This post was originally published on The Washington Informer

With 17 days left in the Maryland General Assembly, activists are demanding lawmakers pass legislation that not only combats climate change, but also protect underserved communities.

“We are here to represent the community that would face the devastation of our own hesitation to deal with the problem of climate change,” Larry Stafford, executive director of Progressive Maryland, said Friday at Lawyers’ Mall in Annapolis. “We are here to say climate change is real. It is here as we speak and impacting our communities.”

Three bills passed in the House and Senate include:

  • Environmental justice screening: Requires any person applying for a permit on a project to receive an environmental justice score evaluation pollution exposure and effects, sensitive populations and socioeconomic factors.
  • Energy Efficiency: Provide low-income households with resources to reduce energy consumption and utility savings.
  • Transit equity: Requires any new state transit projects must include a transit equity analysis and conduct outreach with minority and low-income communities, disabled and senior commuters and residents with limited English-proficiency.

Dr. Sacoby Wilson, a public health professor at the University of Maryland in College Park, said environmental justice must be integrated in all policies.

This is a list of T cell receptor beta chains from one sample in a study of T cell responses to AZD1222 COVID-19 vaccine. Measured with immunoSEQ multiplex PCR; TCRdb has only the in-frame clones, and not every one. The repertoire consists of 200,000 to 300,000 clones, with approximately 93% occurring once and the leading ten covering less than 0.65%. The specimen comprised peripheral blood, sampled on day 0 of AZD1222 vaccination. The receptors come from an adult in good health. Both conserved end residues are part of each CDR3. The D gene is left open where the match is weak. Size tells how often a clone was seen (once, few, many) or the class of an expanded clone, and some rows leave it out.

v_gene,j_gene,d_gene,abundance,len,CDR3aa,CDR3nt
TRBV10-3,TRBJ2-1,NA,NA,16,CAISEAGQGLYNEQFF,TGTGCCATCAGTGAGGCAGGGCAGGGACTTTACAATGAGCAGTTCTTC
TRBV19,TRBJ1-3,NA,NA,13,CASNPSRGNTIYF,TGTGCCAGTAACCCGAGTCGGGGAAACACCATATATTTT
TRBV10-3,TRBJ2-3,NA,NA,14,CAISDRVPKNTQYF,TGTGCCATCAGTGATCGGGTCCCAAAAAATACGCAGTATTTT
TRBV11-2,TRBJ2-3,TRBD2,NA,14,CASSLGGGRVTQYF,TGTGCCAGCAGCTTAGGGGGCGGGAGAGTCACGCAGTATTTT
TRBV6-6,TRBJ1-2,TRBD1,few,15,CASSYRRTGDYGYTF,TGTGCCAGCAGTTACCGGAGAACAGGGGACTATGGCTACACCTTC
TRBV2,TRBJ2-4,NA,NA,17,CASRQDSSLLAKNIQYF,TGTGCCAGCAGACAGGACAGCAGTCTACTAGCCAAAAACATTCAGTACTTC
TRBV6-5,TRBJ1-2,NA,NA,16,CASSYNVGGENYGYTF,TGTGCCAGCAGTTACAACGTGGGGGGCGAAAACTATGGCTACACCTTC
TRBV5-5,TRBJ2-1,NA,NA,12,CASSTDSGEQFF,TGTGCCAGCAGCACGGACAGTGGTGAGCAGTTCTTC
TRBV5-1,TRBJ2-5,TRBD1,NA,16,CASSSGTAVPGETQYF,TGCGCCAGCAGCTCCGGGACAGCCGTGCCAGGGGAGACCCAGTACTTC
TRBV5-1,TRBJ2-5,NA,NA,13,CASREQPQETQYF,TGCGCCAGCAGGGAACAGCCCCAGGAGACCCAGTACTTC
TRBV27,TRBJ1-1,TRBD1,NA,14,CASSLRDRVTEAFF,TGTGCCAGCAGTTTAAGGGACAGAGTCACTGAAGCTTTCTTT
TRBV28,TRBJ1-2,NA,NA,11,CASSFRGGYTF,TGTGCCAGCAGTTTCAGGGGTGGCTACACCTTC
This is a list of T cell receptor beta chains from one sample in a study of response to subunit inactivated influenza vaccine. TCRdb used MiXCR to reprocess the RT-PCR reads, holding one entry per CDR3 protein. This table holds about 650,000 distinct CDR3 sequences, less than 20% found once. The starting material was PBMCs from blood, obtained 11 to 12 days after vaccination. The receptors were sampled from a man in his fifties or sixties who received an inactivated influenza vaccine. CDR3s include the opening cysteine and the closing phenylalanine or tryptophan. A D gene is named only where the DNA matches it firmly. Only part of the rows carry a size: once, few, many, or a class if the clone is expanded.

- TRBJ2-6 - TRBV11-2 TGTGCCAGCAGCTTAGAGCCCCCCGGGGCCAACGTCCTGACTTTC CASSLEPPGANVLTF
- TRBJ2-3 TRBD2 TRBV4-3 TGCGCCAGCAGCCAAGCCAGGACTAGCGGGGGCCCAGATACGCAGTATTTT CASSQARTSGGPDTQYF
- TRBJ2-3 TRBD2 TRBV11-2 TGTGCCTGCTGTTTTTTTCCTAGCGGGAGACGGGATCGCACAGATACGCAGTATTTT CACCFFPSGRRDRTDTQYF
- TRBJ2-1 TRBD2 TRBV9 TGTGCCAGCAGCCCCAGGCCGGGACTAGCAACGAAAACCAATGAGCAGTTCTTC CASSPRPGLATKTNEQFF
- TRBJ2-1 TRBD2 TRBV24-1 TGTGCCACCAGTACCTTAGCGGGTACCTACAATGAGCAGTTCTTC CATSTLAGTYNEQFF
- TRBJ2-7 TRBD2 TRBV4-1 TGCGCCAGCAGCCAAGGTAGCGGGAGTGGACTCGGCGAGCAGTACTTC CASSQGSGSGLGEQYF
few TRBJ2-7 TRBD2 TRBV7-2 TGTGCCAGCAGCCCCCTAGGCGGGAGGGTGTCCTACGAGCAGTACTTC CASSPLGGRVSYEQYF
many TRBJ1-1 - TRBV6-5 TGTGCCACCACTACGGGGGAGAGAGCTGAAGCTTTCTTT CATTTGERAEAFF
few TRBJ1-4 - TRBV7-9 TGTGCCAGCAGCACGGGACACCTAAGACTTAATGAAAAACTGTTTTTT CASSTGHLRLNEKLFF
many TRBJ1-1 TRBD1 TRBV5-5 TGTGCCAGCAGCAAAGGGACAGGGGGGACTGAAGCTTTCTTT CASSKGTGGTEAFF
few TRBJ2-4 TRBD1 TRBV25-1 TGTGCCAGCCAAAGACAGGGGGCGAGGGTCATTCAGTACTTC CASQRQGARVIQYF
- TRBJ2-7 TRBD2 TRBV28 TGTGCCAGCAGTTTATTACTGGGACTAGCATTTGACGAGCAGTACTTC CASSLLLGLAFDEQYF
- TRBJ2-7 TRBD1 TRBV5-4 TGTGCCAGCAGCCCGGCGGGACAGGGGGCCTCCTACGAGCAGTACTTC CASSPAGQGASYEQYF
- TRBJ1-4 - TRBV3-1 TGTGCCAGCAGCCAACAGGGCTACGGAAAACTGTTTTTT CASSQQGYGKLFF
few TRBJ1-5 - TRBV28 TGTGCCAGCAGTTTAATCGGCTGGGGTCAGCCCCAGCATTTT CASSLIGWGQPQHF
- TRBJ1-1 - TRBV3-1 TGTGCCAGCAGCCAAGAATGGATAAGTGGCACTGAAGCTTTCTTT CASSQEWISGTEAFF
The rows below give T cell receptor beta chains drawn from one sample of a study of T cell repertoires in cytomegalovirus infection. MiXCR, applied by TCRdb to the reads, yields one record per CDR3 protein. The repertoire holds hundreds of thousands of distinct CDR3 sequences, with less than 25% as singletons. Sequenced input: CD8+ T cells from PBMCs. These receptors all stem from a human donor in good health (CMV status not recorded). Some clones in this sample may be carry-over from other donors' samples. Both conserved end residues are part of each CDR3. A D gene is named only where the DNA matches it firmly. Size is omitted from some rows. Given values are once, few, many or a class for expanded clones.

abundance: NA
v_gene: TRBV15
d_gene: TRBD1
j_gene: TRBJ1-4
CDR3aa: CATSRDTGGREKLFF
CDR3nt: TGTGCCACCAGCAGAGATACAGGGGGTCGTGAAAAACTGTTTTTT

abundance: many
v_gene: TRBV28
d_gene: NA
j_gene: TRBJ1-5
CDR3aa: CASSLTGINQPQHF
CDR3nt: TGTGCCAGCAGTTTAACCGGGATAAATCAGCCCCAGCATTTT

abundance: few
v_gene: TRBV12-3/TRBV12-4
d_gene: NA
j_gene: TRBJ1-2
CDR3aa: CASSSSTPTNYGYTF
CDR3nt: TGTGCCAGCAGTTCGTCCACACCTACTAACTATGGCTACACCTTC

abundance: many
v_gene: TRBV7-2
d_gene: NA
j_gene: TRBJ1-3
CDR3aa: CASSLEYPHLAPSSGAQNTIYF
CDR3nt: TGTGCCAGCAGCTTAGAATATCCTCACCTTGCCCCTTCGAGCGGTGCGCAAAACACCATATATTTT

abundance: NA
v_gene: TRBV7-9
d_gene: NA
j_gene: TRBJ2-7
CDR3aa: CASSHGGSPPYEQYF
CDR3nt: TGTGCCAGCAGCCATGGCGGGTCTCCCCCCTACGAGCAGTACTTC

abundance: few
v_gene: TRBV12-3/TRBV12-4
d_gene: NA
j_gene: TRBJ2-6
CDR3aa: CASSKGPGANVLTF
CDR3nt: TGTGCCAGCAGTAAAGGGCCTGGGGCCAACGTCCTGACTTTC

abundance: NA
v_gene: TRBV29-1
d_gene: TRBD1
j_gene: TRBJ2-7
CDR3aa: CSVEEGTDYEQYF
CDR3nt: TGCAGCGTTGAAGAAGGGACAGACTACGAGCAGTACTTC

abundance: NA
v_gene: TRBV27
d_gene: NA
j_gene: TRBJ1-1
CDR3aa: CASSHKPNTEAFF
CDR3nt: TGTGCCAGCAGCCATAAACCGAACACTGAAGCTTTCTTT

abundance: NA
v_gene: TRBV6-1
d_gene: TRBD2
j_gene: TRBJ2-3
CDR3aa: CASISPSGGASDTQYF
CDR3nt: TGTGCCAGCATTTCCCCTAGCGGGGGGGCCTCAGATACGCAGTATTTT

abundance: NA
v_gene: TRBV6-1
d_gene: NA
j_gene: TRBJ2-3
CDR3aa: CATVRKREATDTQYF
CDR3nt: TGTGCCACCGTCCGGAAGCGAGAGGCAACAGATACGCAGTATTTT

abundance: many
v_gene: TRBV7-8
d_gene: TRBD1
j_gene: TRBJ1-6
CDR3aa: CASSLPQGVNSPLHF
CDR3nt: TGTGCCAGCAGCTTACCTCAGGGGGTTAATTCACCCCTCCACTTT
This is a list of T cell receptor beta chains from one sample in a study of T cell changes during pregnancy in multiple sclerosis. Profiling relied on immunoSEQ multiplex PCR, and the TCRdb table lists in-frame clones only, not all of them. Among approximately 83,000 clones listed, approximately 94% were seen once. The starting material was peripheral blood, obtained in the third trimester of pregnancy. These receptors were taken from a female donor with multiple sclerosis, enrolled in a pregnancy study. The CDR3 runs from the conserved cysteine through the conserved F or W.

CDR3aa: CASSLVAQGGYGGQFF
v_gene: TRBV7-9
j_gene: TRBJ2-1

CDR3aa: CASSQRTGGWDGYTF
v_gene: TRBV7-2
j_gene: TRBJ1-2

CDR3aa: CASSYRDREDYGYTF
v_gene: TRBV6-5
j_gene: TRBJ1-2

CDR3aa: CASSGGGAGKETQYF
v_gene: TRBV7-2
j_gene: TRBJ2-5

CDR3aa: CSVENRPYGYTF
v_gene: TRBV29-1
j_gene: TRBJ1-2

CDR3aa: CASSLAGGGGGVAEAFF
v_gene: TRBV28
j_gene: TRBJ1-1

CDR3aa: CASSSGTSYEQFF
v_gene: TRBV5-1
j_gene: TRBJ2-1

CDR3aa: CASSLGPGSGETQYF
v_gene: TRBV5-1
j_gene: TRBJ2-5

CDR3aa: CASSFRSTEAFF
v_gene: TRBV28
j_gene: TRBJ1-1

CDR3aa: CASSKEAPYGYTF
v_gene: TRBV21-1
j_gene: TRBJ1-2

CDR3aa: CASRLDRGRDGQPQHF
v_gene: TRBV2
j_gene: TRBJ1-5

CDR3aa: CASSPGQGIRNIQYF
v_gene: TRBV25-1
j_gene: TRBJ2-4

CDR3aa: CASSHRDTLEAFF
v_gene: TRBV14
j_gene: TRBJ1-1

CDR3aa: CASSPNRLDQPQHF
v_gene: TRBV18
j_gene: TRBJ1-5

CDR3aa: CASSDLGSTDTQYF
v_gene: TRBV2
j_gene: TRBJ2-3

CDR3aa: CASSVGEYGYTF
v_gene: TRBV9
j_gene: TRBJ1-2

For example, he said Baltimore City has the most heat-related morbidity deaths than any other city in Maryland because of impervious surfaces. He stressed trees help with stormwater management, mental health and property values.

“You can’t have a healthy neighborhood without trees, folks,” he said. “How are you going to put America first if you don’t put your kids first?”

Before the Senate approved the transit bill Friday sponsored by Sen. Jill Carter (D-Baltimore City), she encouraged supporters to not stop fighting. That bill and the others must be reviewed and approved in the opposite chamber before the 90-day legislative session ends April 11.

“We have a beginning, but we have much further to go and we’re not going to stop until we have transit equity,” she said. “Let me end with my favorite line of the day: end transit apartheid.”

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